Meon'enim (Hebrews Meonenim') occurs in the Auth. Vers. (Jg 9:37) in the proper name Elon-Meonenim (אֵלוֹן מעוֹנַים), "the plain;" or, as it should be rendered, the oak of Meonenim (Sept. ῞Ηλων Μαωνενίμ v. r. δρύος ἀποβλεπόντων, marg. "regarders of times"). Meonenim (variously rendered in the Auth. Vers. "sooth-sayers," "regarders of times," etc.) means sorcerers, and is derived either from עוֹנָה, "time" (Ex 21:10), from עִיַן, "the eye," or else, which is more probable, from עָנָן, "a cloud;" it means. therefore, those dealers in forbidden arts who-observe times, or practice fascination, or take auguries from the signs of the sky. SEE DIVINATION. Whatever was its original meaning, Meonenim was afterwards used in a perfectly general sense (De 18:10,14; 2Ki 21:6; Mic 5:12) for wizards. In this article, therefore, we are only concerned with "the oak of the sorcerers," a celebrated tree near Shechem, mentioned in Jg 9:37, where Gaal, son of Ebed, the Shechemite conspirator, standing "in the entering of the gate," saw the soldiers of Abimelech first on the hilltops, and then in two companies, of which one approached by the "oak of the sorcerers," which is evidently pointed out as a conspicuous land-mark. It would be the better suited for this purpose because oaks are rare in Palestine, except in the hills. For other trees used as land-marks, see Ge 35:8; 1Sa 22:6; x,3; 14:2, etc. Now it happens that in Scripture no less than four other celebrated trees in the immediate neighborhood of Shechem are prominently mentioned in connection with important events, and it is interesting to inquire whether all or any of these can be identified with " the sorcerer's oak." SEE OAK.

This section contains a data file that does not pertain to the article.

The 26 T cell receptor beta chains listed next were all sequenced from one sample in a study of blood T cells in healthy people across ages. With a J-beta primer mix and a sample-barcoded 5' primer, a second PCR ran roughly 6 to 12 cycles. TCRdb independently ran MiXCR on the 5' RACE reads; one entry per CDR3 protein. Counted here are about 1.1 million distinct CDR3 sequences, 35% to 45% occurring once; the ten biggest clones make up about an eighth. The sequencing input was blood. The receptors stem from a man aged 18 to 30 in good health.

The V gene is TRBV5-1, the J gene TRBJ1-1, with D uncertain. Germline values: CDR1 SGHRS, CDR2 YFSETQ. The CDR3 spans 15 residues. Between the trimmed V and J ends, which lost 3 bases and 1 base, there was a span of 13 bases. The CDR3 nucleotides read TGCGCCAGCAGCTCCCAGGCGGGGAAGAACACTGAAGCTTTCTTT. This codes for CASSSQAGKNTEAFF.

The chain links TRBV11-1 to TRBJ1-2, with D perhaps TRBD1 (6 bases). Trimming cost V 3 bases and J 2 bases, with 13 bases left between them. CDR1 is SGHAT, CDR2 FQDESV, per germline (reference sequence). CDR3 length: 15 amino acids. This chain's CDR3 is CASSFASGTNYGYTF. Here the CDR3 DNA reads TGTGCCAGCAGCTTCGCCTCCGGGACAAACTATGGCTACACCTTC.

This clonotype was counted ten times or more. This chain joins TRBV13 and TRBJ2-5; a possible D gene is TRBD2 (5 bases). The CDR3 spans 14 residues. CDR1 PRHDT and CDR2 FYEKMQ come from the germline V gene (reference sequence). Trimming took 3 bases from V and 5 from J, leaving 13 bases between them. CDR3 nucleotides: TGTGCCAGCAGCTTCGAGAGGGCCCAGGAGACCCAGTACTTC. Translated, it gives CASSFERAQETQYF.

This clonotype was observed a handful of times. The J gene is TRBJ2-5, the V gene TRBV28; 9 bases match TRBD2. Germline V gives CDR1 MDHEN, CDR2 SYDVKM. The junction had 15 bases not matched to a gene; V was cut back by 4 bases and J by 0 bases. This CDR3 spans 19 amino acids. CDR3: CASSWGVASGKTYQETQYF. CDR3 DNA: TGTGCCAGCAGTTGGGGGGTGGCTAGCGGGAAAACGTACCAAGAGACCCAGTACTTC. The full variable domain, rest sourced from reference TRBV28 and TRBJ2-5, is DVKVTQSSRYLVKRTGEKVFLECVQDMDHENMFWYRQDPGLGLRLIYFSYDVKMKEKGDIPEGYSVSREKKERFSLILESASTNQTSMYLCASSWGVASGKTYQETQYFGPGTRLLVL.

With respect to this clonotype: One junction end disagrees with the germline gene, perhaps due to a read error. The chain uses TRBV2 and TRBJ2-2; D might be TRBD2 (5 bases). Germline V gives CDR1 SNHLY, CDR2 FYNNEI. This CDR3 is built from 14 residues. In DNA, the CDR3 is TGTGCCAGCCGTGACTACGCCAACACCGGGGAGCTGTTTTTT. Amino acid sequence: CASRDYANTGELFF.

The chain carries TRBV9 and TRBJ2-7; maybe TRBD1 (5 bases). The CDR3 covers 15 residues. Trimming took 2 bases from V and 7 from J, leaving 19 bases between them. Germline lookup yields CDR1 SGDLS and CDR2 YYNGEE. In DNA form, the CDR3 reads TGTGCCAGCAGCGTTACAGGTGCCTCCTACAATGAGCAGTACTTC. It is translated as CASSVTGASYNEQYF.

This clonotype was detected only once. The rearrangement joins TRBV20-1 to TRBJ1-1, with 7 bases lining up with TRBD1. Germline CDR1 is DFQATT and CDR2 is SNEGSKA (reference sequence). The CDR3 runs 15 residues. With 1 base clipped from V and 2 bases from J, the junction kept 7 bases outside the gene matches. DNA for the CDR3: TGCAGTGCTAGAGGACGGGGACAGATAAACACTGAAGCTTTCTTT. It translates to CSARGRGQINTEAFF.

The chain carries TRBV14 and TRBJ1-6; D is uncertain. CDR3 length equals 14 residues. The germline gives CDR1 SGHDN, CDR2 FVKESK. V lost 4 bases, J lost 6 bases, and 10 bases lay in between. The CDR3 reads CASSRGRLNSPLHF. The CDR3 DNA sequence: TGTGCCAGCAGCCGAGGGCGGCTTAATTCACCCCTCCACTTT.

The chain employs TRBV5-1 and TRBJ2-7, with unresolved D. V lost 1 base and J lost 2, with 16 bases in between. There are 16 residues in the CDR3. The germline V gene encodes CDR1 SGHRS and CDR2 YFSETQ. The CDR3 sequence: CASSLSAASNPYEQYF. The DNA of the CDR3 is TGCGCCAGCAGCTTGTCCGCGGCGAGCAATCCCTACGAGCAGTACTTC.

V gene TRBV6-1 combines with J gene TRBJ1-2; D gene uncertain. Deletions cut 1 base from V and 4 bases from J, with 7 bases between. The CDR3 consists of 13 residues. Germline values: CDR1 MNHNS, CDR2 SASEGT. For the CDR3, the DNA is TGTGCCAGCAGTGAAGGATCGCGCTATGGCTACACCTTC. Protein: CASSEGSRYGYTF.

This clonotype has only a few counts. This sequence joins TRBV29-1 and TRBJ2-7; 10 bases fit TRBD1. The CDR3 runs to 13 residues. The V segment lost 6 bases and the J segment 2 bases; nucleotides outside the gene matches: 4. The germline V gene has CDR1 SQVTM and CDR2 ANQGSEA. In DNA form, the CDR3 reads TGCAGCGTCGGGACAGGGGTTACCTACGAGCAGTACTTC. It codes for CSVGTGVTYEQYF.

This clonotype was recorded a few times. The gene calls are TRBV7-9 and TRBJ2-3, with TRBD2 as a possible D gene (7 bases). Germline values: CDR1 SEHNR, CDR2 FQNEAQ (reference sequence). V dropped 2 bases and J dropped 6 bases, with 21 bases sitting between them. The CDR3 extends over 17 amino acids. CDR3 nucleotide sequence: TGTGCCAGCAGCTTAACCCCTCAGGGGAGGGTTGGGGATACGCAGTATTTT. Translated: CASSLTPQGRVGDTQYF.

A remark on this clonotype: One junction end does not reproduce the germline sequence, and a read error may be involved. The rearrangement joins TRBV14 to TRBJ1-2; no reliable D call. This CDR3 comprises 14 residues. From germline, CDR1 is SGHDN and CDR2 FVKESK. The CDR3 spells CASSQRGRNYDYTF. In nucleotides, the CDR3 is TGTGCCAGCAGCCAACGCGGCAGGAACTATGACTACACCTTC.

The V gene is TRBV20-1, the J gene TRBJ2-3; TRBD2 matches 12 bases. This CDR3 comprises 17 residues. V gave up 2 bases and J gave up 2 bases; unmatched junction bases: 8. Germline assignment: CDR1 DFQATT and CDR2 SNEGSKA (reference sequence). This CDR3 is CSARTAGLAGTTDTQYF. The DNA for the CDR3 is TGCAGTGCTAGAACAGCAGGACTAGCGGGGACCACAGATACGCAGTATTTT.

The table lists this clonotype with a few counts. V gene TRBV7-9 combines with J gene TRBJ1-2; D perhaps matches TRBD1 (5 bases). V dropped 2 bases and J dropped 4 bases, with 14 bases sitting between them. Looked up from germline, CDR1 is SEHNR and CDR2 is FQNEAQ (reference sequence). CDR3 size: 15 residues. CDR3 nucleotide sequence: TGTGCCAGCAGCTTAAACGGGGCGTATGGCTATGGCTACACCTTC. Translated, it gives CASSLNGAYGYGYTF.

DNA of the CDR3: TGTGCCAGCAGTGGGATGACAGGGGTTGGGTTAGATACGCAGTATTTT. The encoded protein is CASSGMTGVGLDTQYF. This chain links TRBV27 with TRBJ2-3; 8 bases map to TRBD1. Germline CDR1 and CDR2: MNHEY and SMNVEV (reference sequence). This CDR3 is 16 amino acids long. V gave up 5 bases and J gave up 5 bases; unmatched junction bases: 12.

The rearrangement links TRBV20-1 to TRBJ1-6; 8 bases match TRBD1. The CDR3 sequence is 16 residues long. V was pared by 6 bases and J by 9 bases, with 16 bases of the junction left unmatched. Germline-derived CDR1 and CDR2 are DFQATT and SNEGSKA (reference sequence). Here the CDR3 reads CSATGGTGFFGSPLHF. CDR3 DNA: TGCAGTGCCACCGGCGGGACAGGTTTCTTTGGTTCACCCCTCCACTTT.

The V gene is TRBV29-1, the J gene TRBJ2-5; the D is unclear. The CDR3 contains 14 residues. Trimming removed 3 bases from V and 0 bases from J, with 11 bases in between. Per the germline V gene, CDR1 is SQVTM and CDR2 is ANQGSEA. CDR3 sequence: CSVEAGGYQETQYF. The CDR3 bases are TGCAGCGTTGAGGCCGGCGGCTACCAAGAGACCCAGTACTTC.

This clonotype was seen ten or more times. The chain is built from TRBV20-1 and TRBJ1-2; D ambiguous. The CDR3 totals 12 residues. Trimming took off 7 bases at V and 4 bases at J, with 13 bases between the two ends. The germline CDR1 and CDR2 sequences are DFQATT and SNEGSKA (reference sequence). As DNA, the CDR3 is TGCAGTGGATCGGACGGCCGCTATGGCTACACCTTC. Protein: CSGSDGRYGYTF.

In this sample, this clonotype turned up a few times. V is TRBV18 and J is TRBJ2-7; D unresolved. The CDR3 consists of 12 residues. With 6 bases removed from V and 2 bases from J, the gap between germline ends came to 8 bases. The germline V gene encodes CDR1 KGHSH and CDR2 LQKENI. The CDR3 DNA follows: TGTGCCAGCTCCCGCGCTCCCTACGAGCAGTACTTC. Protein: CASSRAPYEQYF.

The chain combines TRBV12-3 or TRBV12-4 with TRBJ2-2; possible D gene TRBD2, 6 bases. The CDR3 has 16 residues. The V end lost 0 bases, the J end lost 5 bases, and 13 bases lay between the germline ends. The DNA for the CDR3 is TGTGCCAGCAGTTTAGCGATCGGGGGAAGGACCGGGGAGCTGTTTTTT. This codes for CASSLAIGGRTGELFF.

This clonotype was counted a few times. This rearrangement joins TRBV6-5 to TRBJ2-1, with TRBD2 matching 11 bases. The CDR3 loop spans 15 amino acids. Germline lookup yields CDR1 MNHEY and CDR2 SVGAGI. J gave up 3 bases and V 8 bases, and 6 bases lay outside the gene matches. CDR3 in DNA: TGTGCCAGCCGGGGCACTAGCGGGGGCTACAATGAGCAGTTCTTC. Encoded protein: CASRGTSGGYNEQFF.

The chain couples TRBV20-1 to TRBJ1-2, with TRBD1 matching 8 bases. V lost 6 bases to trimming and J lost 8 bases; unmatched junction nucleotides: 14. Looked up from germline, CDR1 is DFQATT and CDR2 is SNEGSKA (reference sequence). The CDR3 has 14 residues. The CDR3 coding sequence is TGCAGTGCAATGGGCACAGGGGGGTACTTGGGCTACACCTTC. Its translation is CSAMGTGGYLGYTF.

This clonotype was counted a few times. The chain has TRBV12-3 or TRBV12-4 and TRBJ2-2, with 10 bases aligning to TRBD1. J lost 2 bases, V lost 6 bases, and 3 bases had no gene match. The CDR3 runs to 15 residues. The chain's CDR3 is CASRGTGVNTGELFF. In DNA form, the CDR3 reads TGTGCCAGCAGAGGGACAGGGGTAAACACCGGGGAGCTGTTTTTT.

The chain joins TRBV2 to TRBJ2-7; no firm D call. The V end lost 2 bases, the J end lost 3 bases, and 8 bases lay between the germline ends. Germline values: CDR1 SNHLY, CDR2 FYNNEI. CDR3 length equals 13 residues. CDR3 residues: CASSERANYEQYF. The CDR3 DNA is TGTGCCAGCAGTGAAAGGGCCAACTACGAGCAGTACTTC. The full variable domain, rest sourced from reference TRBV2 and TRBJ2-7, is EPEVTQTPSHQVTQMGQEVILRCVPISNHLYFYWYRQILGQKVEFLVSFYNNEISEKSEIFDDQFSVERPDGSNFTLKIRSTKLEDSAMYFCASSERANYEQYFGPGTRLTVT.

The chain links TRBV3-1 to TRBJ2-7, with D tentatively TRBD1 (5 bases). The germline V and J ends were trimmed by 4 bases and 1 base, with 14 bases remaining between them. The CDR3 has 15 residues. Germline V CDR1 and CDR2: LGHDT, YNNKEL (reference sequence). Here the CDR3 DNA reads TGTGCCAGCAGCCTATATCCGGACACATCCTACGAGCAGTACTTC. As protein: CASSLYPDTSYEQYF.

1. In Ge 12:6 we are told that Abraham ".passed through the land unto the place of Sichem, unto the oak of Moreh" (Sept. τὴν δρῦν τὴν ὑψηλήν), where the use of the singular points to one tree of note, although at Shechem there was a grove of oaks (De 11:30). It was, therefore, in all probability conspicuous for size and beauty, and the vision which Abraham there commemorated by building an altar would add to it a sacred and venerable association. SEE ABRAHAM.
2. In Ge 35:4 we read that Jacob, on his way to Bethel, took from his family all the strange gods which were in their hand, and all their ear- rings which were in their ears, and hid them under the oak which was by Shechem (הָאֵלָה אֲשֶׁר עַםאּשׁכֶם). The use of the article in this verse is not, indeed, absolutely decisive, but would lead naturally to the supposition that this tree was the one. already so famous in the religious history of the Israelitish family. That אֵלָה is used (Sept. τερεβινθος) and not אֵלוֹן, is a consideration of no importance, for it seems certain that the two words are synonymous (see Gesenius, Thesaur. p. 50, 51), or at any rate are used interchangeably. SEE TEREBNTH.